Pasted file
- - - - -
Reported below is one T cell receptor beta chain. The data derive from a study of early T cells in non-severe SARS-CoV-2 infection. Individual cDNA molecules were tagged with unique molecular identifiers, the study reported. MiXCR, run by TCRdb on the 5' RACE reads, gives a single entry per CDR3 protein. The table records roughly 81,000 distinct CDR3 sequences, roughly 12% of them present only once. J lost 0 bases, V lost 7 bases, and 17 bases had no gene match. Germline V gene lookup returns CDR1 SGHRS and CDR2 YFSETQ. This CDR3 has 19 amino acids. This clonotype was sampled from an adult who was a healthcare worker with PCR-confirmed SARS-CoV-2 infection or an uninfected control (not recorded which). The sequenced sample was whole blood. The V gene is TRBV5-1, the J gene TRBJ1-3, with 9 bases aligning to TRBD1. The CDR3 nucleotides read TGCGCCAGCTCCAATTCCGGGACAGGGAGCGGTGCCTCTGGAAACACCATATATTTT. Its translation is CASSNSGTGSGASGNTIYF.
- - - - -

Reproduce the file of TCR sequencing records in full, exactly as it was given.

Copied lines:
Reported below is one T cell receptor beta chain. The data derive from a study of early T cells in non-severe SARS-CoV-2 infection. Individual cDNA molecules were tagged with unique molecular identifiers, the study reported. MiXCR, run by TCRdb on the 5' RACE reads, gives a single entry per CDR3 protein. The table records roughly 81,000 distinct CDR3 sequences, roughly 12% of them present only once. J lost 0 bases, V lost 7 bases, and 17 bases had no gene match. Germline V gene lookup returns CDR1 SGHRS and CDR2 YFSETQ. This CDR3 has 19 amino acids. This clonotype was sampled from an adult who was a healthcare worker with PCR-confirmed SARS-CoV-2 infection or an uninfected control (not recorded which). The sequenced sample was whole blood. The V gene is TRBV5-1, the J gene TRBJ1-3, with 9 bases aligning to TRBD1. The CDR3 nucleotides read TGCGCCAGCTCCAATTCCGGGACAGGGAGCGGTGCCTCTGGAAACACCATATATTTT. Its translation is CASSNSGTGSGASGNTIYF.